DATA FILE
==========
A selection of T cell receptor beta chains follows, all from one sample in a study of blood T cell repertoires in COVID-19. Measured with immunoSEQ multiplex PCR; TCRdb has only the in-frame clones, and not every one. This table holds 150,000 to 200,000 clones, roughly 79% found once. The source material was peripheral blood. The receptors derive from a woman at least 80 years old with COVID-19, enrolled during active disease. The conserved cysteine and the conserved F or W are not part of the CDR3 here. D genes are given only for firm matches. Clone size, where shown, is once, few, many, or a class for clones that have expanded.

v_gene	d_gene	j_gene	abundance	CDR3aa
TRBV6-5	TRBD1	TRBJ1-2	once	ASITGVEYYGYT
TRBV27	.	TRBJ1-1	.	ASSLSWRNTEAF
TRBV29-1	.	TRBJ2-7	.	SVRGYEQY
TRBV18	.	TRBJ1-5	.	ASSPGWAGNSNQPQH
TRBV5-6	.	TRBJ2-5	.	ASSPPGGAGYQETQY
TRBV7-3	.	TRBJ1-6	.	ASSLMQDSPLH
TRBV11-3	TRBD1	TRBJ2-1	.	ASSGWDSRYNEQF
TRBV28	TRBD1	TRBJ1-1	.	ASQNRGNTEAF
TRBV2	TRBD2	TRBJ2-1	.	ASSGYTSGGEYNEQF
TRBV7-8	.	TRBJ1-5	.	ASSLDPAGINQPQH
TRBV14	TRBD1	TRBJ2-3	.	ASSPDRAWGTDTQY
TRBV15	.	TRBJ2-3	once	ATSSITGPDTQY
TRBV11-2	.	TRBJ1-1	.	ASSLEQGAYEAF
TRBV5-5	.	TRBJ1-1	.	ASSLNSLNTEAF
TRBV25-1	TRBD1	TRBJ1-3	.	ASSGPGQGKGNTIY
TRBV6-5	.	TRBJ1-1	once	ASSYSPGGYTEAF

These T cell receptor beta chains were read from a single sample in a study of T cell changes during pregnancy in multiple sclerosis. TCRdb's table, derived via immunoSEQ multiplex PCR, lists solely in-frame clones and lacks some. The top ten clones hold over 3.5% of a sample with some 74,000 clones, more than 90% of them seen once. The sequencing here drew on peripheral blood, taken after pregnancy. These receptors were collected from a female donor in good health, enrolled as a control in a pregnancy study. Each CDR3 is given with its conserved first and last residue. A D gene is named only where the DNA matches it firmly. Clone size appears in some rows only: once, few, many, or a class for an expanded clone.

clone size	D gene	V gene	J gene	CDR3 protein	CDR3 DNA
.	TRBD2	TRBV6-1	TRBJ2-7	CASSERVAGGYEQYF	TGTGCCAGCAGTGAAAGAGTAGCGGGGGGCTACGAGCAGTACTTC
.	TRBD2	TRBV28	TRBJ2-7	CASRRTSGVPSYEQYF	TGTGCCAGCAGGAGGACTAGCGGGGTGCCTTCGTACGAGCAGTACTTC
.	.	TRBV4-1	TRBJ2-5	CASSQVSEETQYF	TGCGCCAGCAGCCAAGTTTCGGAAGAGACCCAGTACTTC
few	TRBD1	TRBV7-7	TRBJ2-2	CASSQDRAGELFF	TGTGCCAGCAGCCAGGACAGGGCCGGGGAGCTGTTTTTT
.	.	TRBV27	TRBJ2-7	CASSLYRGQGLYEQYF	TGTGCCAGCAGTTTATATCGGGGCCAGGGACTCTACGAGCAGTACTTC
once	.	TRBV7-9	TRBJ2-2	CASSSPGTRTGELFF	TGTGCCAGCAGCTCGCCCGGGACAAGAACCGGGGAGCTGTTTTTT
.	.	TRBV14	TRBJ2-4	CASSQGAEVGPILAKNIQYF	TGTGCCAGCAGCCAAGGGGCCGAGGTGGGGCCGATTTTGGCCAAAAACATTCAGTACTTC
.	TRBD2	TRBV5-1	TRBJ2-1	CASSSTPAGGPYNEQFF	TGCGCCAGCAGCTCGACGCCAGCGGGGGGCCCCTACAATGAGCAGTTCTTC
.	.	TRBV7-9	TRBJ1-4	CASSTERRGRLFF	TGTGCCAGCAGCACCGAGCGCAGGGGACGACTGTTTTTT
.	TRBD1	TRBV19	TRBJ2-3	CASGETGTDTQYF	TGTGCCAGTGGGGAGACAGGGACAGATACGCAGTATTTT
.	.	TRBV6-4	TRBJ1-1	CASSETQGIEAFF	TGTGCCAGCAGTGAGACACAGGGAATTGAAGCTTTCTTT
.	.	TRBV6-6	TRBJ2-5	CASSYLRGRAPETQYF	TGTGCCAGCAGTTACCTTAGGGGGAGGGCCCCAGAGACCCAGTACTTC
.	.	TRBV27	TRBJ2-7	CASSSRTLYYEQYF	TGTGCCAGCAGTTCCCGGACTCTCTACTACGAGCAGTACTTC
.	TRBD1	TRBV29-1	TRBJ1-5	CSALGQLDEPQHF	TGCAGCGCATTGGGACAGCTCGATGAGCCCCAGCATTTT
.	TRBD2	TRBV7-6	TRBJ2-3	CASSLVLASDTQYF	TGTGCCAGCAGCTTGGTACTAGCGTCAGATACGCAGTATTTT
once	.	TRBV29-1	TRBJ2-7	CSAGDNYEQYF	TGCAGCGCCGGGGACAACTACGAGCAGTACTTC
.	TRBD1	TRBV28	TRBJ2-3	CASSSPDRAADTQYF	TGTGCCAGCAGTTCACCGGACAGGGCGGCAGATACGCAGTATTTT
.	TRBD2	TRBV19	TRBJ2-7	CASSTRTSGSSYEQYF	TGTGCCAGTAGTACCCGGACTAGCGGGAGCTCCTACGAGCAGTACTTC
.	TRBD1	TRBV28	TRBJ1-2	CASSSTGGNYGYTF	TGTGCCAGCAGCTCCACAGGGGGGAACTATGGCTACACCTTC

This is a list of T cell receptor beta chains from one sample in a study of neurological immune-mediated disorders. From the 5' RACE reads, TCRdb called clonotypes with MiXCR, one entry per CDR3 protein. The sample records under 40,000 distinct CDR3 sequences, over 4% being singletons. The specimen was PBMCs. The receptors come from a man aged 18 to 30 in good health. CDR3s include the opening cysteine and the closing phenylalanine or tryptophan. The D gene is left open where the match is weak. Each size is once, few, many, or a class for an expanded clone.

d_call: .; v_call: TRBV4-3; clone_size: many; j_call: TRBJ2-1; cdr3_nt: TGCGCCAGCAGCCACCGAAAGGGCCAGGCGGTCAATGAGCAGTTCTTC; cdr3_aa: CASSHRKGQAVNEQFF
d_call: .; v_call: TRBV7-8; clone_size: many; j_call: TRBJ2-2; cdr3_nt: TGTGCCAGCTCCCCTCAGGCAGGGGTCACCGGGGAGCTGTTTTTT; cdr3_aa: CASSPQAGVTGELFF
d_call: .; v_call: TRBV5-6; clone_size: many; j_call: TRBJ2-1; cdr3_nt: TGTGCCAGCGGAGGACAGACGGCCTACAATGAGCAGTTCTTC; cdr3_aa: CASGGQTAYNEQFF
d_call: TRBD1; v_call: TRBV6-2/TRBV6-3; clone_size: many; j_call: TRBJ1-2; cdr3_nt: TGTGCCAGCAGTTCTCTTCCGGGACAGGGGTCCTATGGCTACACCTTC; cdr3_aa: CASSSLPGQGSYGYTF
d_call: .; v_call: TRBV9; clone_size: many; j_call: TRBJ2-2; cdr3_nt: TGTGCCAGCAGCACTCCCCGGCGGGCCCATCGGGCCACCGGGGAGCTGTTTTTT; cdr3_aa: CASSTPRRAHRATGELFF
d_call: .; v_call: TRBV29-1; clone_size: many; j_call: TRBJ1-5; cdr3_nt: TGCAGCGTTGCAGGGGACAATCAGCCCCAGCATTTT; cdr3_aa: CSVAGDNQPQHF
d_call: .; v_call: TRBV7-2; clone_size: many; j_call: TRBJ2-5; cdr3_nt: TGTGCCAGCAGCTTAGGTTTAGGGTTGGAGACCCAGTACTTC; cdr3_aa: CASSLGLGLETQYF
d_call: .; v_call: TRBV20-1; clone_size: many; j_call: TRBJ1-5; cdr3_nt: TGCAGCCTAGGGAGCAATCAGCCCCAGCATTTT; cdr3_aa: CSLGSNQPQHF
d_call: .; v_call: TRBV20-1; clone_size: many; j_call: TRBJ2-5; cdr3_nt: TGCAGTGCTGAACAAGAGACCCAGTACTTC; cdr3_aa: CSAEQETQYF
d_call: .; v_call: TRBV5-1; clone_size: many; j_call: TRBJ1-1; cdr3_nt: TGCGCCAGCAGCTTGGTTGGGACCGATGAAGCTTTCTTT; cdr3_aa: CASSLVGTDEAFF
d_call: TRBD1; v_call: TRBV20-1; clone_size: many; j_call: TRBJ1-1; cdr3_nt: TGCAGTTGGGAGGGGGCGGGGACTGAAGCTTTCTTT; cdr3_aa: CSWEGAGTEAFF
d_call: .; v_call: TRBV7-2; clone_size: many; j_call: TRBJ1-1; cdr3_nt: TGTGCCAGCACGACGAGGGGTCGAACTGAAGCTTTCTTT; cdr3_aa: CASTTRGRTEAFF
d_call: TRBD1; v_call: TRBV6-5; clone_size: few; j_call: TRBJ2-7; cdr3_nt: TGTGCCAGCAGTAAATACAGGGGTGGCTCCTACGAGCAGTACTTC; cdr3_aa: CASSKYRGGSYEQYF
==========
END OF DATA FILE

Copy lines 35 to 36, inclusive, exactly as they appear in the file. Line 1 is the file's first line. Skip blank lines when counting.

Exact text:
.	TRBD2	TRBV7-6	TRBJ2-3	CASSLVLASDTQYF	TGTGCCAGCAGCTTGGTACTAGCGTCAGATACGCAGTATTTT
once	.	TRBV29-1	TRBJ2-7	CSAGDNYEQYF	TGCAGCGCCGGGGACAACTACGAGCAGTACTTC